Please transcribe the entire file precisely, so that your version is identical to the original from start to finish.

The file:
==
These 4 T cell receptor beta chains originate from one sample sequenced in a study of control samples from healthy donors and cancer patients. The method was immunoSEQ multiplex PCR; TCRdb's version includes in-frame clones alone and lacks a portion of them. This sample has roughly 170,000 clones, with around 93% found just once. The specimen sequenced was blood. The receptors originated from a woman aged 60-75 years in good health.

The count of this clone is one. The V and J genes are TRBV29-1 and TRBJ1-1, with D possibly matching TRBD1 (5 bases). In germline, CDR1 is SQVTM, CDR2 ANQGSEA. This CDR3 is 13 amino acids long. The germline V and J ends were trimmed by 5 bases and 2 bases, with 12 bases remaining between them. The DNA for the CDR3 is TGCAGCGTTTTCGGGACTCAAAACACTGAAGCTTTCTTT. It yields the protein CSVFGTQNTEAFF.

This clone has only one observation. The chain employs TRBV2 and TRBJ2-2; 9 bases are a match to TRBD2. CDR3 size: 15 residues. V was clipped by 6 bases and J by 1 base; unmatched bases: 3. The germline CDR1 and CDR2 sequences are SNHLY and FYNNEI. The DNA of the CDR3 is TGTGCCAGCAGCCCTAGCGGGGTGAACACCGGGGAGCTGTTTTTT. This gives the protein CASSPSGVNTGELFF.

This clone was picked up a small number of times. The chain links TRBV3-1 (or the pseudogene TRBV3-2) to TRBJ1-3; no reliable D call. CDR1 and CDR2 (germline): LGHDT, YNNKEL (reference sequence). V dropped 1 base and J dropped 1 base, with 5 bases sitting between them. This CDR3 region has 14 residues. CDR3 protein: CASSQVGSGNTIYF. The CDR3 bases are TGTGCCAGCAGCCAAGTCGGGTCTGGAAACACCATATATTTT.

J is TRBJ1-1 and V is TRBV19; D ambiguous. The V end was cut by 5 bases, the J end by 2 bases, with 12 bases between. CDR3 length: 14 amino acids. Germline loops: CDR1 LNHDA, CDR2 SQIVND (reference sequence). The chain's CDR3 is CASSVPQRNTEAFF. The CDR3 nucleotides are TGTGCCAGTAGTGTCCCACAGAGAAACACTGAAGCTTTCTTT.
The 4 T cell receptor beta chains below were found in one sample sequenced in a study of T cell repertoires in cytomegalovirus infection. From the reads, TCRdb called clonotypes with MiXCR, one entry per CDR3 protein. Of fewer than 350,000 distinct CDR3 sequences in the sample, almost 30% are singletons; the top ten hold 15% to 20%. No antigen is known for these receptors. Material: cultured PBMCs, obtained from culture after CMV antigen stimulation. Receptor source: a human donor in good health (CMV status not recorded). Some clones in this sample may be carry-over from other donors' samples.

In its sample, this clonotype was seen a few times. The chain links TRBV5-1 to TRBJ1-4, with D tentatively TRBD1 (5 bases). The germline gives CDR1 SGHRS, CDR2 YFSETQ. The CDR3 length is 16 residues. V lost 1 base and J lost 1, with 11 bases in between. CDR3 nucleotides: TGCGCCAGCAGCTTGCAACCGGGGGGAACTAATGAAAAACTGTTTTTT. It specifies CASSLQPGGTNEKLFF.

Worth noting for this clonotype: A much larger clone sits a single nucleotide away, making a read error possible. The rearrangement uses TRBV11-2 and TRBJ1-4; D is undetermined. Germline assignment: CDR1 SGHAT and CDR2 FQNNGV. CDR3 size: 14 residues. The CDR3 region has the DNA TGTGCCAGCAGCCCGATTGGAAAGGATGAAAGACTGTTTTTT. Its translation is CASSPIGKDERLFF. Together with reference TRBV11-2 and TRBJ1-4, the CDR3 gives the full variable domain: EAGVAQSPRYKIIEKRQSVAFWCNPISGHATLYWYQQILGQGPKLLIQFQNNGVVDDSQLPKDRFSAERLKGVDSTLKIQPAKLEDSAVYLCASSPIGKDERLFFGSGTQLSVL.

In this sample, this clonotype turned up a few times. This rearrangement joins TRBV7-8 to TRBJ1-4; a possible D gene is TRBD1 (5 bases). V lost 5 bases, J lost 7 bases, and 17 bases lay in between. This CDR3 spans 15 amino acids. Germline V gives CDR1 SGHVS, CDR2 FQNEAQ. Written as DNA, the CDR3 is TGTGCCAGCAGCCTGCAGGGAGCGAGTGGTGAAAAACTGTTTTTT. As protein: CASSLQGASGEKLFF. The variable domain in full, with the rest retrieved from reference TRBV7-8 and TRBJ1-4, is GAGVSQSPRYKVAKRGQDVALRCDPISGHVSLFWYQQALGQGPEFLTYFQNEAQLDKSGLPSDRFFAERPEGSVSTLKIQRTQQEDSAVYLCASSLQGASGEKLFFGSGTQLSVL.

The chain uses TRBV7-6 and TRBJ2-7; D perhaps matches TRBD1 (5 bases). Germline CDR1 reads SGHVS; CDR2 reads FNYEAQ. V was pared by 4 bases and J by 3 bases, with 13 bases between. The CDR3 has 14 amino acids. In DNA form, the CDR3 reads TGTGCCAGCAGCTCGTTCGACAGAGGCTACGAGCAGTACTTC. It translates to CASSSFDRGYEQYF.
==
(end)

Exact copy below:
These 4 T cell receptor beta chains originate from one sample sequenced in a study of control samples from healthy donors and cancer patients. The method was immunoSEQ multiplex PCR; TCRdb's version includes in-frame clones alone and lacks a portion of them. This sample has roughly 170,000 clones, with around 93% found just once. The specimen sequenced was blood. The receptors originated from a woman aged 60-75 years in good health.

The count of this clone is one. The V and J genes are TRBV29-1 and TRBJ1-1, with D possibly matching TRBD1 (5 bases). In germline, CDR1 is SQVTM, CDR2 ANQGSEA. This CDR3 is 13 amino acids long. The germline V and J ends were trimmed by 5 bases and 2 bases, with 12 bases remaining between them. The DNA for the CDR3 is TGCAGCGTTTTCGGGACTCAAAACACTGAAGCTTTCTTT. It yields the protein CSVFGTQNTEAFF.

This clone has only one observation. The chain employs TRBV2 and TRBJ2-2; 9 bases are a match to TRBD2. CDR3 size: 15 residues. V was clipped by 6 bases and J by 1 base; unmatched bases: 3. The germline CDR1 and CDR2 sequences are SNHLY and FYNNEI. The DNA of the CDR3 is TGTGCCAGCAGCCCTAGCGGGGTGAACACCGGGGAGCTGTTTTTT. This gives the protein CASSPSGVNTGELFF.

This clone was picked up a small number of times. The chain links TRBV3-1 (or the pseudogene TRBV3-2) to TRBJ1-3; no reliable D call. CDR1 and CDR2 (germline): LGHDT, YNNKEL (reference sequence). V dropped 1 base and J dropped 1 base, with 5 bases sitting between them. This CDR3 region has 14 residues. CDR3 protein: CASSQVGSGNTIYF. The CDR3 bases are TGTGCCAGCAGCCAAGTCGGGTCTGGAAACACCATATATTTT.

J is TRBJ1-1 and V is TRBV19; D ambiguous. The V end was cut by 5 bases, the J end by 2 bases, with 12 bases between. CDR3 length: 14 amino acids. Germline loops: CDR1 LNHDA, CDR2 SQIVND (reference sequence). The chain's CDR3 is CASSVPQRNTEAFF. The CDR3 nucleotides are TGTGCCAGTAGTGTCCCACAGAGAAACACTGAAGCTTTCTTT.
The 4 T cell receptor beta chains below were found in one sample sequenced in a study of T cell repertoires in cytomegalovirus infection. From the reads, TCRdb called clonotypes with MiXCR, one entry per CDR3 protein. Of fewer than 350,000 distinct CDR3 sequences in the sample, almost 30% are singletons; the top ten hold 15% to 20%. No antigen is known for these receptors. Material: cultured PBMCs, obtained from culture after CMV antigen stimulation. Receptor source: a human donor in good health (CMV status not recorded). Some clones in this sample may be carry-over from other donors' samples.

In its sample, this clonotype was seen a few times. The chain links TRBV5-1 to TRBJ1-4, with D tentatively TRBD1 (5 bases). The germline gives CDR1 SGHRS, CDR2 YFSETQ. The CDR3 length is 16 residues. V lost 1 base and J lost 1, with 11 bases in between. CDR3 nucleotides: TGCGCCAGCAGCTTGCAACCGGGGGGAACTAATGAAAAACTGTTTTTT. It specifies CASSLQPGGTNEKLFF.

Worth noting for this clonotype: A much larger clone sits a single nucleotide away, making a read error possible. The rearrangement uses TRBV11-2 and TRBJ1-4; D is undetermined. Germline assignment: CDR1 SGHAT and CDR2 FQNNGV. CDR3 size: 14 residues. The CDR3 region has the DNA TGTGCCAGCAGCCCGATTGGAAAGGATGAAAGACTGTTTTTT. Its translation is CASSPIGKDERLFF. Together with reference TRBV11-2 and TRBJ1-4, the CDR3 gives the full variable domain: EAGVAQSPRYKIIEKRQSVAFWCNPISGHATLYWYQQILGQGPKLLIQFQNNGVVDDSQLPKDRFSAERLKGVDSTLKIQPAKLEDSAVYLCASSPIGKDERLFFGSGTQLSVL.

In this sample, this clonotype turned up a few times. This rearrangement joins TRBV7-8 to TRBJ1-4; a possible D gene is TRBD1 (5 bases). V lost 5 bases, J lost 7 bases, and 17 bases lay in between. This CDR3 spans 15 amino acids. Germline V gives CDR1 SGHVS, CDR2 FQNEAQ. Written as DNA, the CDR3 is TGTGCCAGCAGCCTGCAGGGAGCGAGTGGTGAAAAACTGTTTTTT. As protein: CASSLQGASGEKLFF. The variable domain in full, with the rest retrieved from reference TRBV7-8 and TRBJ1-4, is GAGVSQSPRYKVAKRGQDVALRCDPISGHVSLFWYQQALGQGPEFLTYFQNEAQLDKSGLPSDRFFAERPEGSVSTLKIQRTQQEDSAVYLCASSLQGASGEKLFFGSGTQLSVL.

The chain uses TRBV7-6 and TRBJ2-7; D perhaps matches TRBD1 (5 bases). Germline CDR1 reads SGHVS; CDR2 reads FNYEAQ. V was pared by 4 bases and J by 3 bases, with 13 bases between. The CDR3 has 14 amino acids. In DNA form, the CDR3 reads TGTGCCAGCAGCTCGTTCGACAGAGGCTACGAGCAGTACTTC. It translates to CASSSFDRGYEQYF.